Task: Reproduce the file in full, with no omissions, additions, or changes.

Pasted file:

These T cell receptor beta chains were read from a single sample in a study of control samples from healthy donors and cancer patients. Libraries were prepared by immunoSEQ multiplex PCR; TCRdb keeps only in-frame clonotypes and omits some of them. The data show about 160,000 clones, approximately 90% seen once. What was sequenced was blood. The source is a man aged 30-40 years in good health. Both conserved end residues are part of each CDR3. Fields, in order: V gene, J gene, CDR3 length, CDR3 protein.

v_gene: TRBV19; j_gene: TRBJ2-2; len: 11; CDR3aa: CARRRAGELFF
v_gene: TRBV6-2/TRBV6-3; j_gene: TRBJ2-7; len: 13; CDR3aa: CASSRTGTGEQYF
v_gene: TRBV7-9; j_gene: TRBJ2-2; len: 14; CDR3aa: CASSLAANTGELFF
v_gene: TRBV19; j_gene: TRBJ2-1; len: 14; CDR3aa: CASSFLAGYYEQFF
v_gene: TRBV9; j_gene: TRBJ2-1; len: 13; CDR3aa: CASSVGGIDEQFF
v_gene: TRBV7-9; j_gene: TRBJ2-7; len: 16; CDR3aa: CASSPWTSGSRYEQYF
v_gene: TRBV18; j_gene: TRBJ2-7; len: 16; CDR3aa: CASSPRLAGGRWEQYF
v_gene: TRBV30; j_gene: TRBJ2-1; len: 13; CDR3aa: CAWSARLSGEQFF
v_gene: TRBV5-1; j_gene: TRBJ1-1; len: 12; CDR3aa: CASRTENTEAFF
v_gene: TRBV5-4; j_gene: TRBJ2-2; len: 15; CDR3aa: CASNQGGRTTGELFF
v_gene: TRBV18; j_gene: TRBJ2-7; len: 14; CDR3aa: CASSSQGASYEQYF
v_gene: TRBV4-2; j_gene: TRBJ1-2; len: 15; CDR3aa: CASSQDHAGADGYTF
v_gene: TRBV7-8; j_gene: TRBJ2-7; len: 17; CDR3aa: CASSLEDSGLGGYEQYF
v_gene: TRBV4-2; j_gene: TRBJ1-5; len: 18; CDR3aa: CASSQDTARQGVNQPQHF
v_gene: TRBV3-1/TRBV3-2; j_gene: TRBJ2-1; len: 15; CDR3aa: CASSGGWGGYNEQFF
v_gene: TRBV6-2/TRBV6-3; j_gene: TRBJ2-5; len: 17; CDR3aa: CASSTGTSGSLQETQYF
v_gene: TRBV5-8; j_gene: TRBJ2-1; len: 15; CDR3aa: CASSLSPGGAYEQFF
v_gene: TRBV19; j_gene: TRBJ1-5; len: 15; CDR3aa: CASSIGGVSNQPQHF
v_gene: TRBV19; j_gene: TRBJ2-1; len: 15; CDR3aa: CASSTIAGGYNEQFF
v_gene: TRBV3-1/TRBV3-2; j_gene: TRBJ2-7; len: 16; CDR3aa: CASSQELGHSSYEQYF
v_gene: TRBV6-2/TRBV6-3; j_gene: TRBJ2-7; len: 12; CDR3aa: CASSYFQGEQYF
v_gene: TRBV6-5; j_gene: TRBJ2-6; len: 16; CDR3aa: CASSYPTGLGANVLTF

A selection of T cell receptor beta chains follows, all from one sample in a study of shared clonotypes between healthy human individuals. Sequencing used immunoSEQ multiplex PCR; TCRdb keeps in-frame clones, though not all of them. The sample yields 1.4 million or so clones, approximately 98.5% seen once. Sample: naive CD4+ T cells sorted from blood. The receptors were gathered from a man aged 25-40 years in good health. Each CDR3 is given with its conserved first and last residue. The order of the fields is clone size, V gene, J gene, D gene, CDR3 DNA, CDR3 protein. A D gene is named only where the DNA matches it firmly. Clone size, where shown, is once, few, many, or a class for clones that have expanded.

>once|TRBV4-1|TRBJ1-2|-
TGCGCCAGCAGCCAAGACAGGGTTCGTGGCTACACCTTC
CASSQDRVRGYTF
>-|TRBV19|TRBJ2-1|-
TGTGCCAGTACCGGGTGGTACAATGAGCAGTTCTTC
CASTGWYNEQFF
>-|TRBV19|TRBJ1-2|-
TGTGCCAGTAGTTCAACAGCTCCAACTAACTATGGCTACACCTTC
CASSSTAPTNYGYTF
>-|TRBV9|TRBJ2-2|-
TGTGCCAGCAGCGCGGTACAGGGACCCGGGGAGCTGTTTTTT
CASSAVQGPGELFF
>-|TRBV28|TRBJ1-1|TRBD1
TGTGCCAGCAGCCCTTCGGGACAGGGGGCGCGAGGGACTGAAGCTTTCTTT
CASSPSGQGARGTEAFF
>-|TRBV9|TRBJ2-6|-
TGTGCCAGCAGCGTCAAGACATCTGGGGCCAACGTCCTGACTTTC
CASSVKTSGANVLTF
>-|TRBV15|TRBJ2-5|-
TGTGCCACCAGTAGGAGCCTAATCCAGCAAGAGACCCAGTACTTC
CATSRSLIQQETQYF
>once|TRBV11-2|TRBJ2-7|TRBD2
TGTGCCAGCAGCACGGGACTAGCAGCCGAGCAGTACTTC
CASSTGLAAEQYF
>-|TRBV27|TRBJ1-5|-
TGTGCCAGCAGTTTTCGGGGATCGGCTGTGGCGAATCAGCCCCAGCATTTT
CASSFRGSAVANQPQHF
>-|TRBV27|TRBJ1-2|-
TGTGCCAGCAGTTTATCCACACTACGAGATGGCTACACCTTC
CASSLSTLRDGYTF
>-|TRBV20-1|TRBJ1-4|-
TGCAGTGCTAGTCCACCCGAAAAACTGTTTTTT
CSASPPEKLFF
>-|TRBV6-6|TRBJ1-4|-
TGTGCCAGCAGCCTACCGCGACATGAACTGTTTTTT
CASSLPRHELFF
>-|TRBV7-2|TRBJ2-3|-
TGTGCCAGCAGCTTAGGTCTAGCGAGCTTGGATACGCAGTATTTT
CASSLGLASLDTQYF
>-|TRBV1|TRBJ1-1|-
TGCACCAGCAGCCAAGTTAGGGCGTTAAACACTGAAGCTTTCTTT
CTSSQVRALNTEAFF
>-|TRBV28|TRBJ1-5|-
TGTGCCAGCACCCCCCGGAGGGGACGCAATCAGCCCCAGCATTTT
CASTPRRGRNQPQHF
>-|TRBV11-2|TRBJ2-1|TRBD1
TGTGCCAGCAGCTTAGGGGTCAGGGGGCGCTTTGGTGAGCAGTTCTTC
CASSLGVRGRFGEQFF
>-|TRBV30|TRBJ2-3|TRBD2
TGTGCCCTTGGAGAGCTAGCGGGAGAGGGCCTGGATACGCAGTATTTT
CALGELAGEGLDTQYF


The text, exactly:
These T cell receptor beta chains were read from a single sample in a study of control samples from healthy donors and cancer patients. Libraries were prepared by immunoSEQ multiplex PCR; TCRdb keeps only in-frame clonotypes and omits some of them. The data show about 160,000 clones, approximately 90% seen once. What was sequenced was blood. The source is a man aged 30-40 years in good health. Both conserved end residues are part of each CDR3. Fields, in order: V gene, J gene, CDR3 length, CDR3 protein.

v_gene: TRBV19; j_gene: TRBJ2-2; len: 11; CDR3aa: CARRRAGELFF
v_gene: TRBV6-2/TRBV6-3; j_gene: TRBJ2-7; len: 13; CDR3aa: CASSRTGTGEQYF
v_gene: TRBV7-9; j_gene: TRBJ2-2; len: 14; CDR3aa: CASSLAANTGELFF
v_gene: TRBV19; j_gene: TRBJ2-1; len: 14; CDR3aa: CASSFLAGYYEQFF
v_gene: TRBV9; j_gene: TRBJ2-1; len: 13; CDR3aa: CASSVGGIDEQFF
v_gene: TRBV7-9; j_gene: TRBJ2-7; len: 16; CDR3aa: CASSPWTSGSRYEQYF
v_gene: TRBV18; j_gene: TRBJ2-7; len: 16; CDR3aa: CASSPRLAGGRWEQYF
v_gene: TRBV30; j_gene: TRBJ2-1; len: 13; CDR3aa: CAWSARLSGEQFF
v_gene: TRBV5-1; j_gene: TRBJ1-1; len: 12; CDR3aa: CASRTENTEAFF
v_gene: TRBV5-4; j_gene: TRBJ2-2; len: 15; CDR3aa: CASNQGGRTTGELFF
v_gene: TRBV18; j_gene: TRBJ2-7; len: 14; CDR3aa: CASSSQGASYEQYF
v_gene: TRBV4-2; j_gene: TRBJ1-2; len: 15; CDR3aa: CASSQDHAGADGYTF
v_gene: TRBV7-8; j_gene: TRBJ2-7; len: 17; CDR3aa: CASSLEDSGLGGYEQYF
v_gene: TRBV4-2; j_gene: TRBJ1-5; len: 18; CDR3aa: CASSQDTARQGVNQPQHF
v_gene: TRBV3-1/TRBV3-2; j_gene: TRBJ2-1; len: 15; CDR3aa: CASSGGWGGYNEQFF
v_gene: TRBV6-2/TRBV6-3; j_gene: TRBJ2-5; len: 17; CDR3aa: CASSTGTSGSLQETQYF
v_gene: TRBV5-8; j_gene: TRBJ2-1; len: 15; CDR3aa: CASSLSPGGAYEQFF
v_gene: TRBV19; j_gene: TRBJ1-5; len: 15; CDR3aa: CASSIGGVSNQPQHF
v_gene: TRBV19; j_gene: TRBJ2-1; len: 15; CDR3aa: CASSTIAGGYNEQFF
v_gene: TRBV3-1/TRBV3-2; j_gene: TRBJ2-7; len: 16; CDR3aa: CASSQELGHSSYEQYF
v_gene: TRBV6-2/TRBV6-3; j_gene: TRBJ2-7; len: 12; CDR3aa: CASSYFQGEQYF
v_gene: TRBV6-5; j_gene: TRBJ2-6; len: 16; CDR3aa: CASSYPTGLGANVLTF

A selection of T cell receptor beta chains follows, all from one sample in a study of shared clonotypes between healthy human individuals. Sequencing used immunoSEQ multiplex PCR; TCRdb keeps in-frame clones, though not all of them. The sample yields 1.4 million or so clones, approximately 98.5% seen once. Sample: naive CD4+ T cells sorted from blood. The receptors were gathered from a man aged 25-40 years in good health. Each CDR3 is given with its conserved first and last residue. The order of the fields is clone size, V gene, J gene, D gene, CDR3 DNA, CDR3 protein. A D gene is named only where the DNA matches it firmly. Clone size, where shown, is once, few, many, or a class for clones that have expanded.

>once|TRBV4-1|TRBJ1-2|-
TGCGCCAGCAGCCAAGACAGGGTTCGTGGCTACACCTTC
CASSQDRVRGYTF
>-|TRBV19|TRBJ2-1|-
TGTGCCAGTACCGGGTGGTACAATGAGCAGTTCTTC
CASTGWYNEQFF
>-|TRBV19|TRBJ1-2|-
TGTGCCAGTAGTTCAACAGCTCCAACTAACTATGGCTACACCTTC
CASSSTAPTNYGYTF
>-|TRBV9|TRBJ2-2|-
TGTGCCAGCAGCGCGGTACAGGGACCCGGGGAGCTGTTTTTT
CASSAVQGPGELFF
>-|TRBV28|TRBJ1-1|TRBD1
TGTGCCAGCAGCCCTTCGGGACAGGGGGCGCGAGGGACTGAAGCTTTCTTT
CASSPSGQGARGTEAFF
>-|TRBV9|TRBJ2-6|-
TGTGCCAGCAGCGTCAAGACATCTGGGGCCAACGTCCTGACTTTC
CASSVKTSGANVLTF
>-|TRBV15|TRBJ2-5|-
TGTGCCACCAGTAGGAGCCTAATCCAGCAAGAGACCCAGTACTTC
CATSRSLIQQETQYF
>once|TRBV11-2|TRBJ2-7|TRBD2
TGTGCCAGCAGCACGGGACTAGCAGCCGAGCAGTACTTC
CASSTGLAAEQYF
>-|TRBV27|TRBJ1-5|-
TGTGCCAGCAGTTTTCGGGGATCGGCTGTGGCGAATCAGCCCCAGCATTTT
CASSFRGSAVANQPQHF
>-|TRBV27|TRBJ1-2|-
TGTGCCAGCAGTTTATCCACACTACGAGATGGCTACACCTTC
CASSLSTLRDGYTF
>-|TRBV20-1|TRBJ1-4|-
TGCAGTGCTAGTCCACCCGAAAAACTGTTTTTT
CSASPPEKLFF
>-|TRBV6-6|TRBJ1-4|-
TGTGCCAGCAGCCTACCGCGACATGAACTGTTTTTT
CASSLPRHELFF
>-|TRBV7-2|TRBJ2-3|-
TGTGCCAGCAGCTTAGGTCTAGCGAGCTTGGATACGCAGTATTTT
CASSLGLASLDTQYF
>-|TRBV1|TRBJ1-1|-
TGCACCAGCAGCCAAGTTAGGGCGTTAAACACTGAAGCTTTCTTT
CTSSQVRALNTEAFF
>-|TRBV28|TRBJ1-5|-
TGTGCCAGCACCCCCCGGAGGGGACGCAATCAGCCCCAGCATTTT
CASTPRRGRNQPQHF
>-|TRBV11-2|TRBJ2-1|TRBD1
TGTGCCAGCAGCTTAGGGGTCAGGGGGCGCTTTGGTGAGCAGTTCTTC
CASSLGVRGRFGEQFF
>-|TRBV30|TRBJ2-3|TRBD2
TGTGCCCTTGGAGAGCTAGCGGGAGAGGGCCTGGATACGCAGTATTTT
CALGELAGEGLDTQYF